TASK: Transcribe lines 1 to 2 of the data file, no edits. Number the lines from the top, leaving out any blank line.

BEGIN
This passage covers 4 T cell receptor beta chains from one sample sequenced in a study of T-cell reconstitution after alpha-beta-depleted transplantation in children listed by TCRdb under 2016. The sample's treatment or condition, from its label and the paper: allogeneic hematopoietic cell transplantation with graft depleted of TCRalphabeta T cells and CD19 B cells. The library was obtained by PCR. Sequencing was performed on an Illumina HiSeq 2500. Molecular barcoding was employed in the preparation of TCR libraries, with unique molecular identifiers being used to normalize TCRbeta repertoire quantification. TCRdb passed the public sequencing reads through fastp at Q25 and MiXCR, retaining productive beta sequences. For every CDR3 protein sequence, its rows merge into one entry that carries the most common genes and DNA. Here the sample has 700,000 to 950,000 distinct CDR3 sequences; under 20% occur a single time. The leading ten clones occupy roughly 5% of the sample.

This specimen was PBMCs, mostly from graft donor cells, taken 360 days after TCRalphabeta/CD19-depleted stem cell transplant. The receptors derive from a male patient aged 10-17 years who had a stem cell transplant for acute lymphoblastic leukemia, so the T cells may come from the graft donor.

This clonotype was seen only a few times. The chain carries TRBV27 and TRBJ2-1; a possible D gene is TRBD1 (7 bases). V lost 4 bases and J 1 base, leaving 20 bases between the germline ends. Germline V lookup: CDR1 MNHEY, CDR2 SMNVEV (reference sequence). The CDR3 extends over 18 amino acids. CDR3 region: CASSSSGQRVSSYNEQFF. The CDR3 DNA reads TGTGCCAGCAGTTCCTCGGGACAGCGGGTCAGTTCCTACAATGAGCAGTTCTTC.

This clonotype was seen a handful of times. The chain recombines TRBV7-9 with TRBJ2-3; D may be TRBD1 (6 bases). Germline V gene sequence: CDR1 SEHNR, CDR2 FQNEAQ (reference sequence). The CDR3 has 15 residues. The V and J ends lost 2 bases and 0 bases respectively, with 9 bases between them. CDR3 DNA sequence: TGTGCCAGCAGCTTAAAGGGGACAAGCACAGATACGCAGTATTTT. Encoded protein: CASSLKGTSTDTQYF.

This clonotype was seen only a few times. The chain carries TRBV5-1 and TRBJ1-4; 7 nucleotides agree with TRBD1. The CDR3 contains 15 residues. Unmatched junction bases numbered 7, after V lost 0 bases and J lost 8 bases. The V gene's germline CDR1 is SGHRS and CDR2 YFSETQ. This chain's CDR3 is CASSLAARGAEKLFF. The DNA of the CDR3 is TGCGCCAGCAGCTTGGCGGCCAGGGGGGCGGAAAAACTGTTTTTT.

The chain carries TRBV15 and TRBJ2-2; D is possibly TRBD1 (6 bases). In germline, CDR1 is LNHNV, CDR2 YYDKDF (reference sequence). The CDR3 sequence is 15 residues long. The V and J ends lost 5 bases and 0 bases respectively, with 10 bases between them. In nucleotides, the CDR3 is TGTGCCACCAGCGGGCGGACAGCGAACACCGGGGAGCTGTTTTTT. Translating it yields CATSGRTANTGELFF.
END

This passage covers 4 T cell receptor beta chains from one sample sequenced in a study of T-cell reconstitution after alpha-beta-depleted transplantation in children listed by TCRdb under 2016. The sample's treatment or condition, from its label and the paper: allogeneic hematopoietic cell transplantation with graft depleted of TCRalphabeta T cells and CD19 B cells. The library was obtained by PCR. Sequencing was performed on an Illumina HiSeq 2500. Molecular barcoding was employed in the preparation of TCR libraries, with unique molecular identifiers being used to normalize TCRbeta repertoire quantification. TCRdb passed the public sequencing reads through fastp at Q25 and MiXCR, retaining productive beta sequences. For every CDR3 protein sequence, its rows merge into one entry that carries the most common genes and DNA. Here the sample has 700,000 to 950,000 distinct CDR3 sequences; under 20% occur a single time. The leading ten clones occupy roughly 5% of the sample.

This specimen was PBMCs, mostly from graft donor cells, taken 360 days after TCRalphabeta/CD19-depleted stem cell transplant. The receptors derive from a male patient aged 10-17 years who had a stem cell transplant for acute lymphoblastic leukemia, so the T cells may come from the graft donor.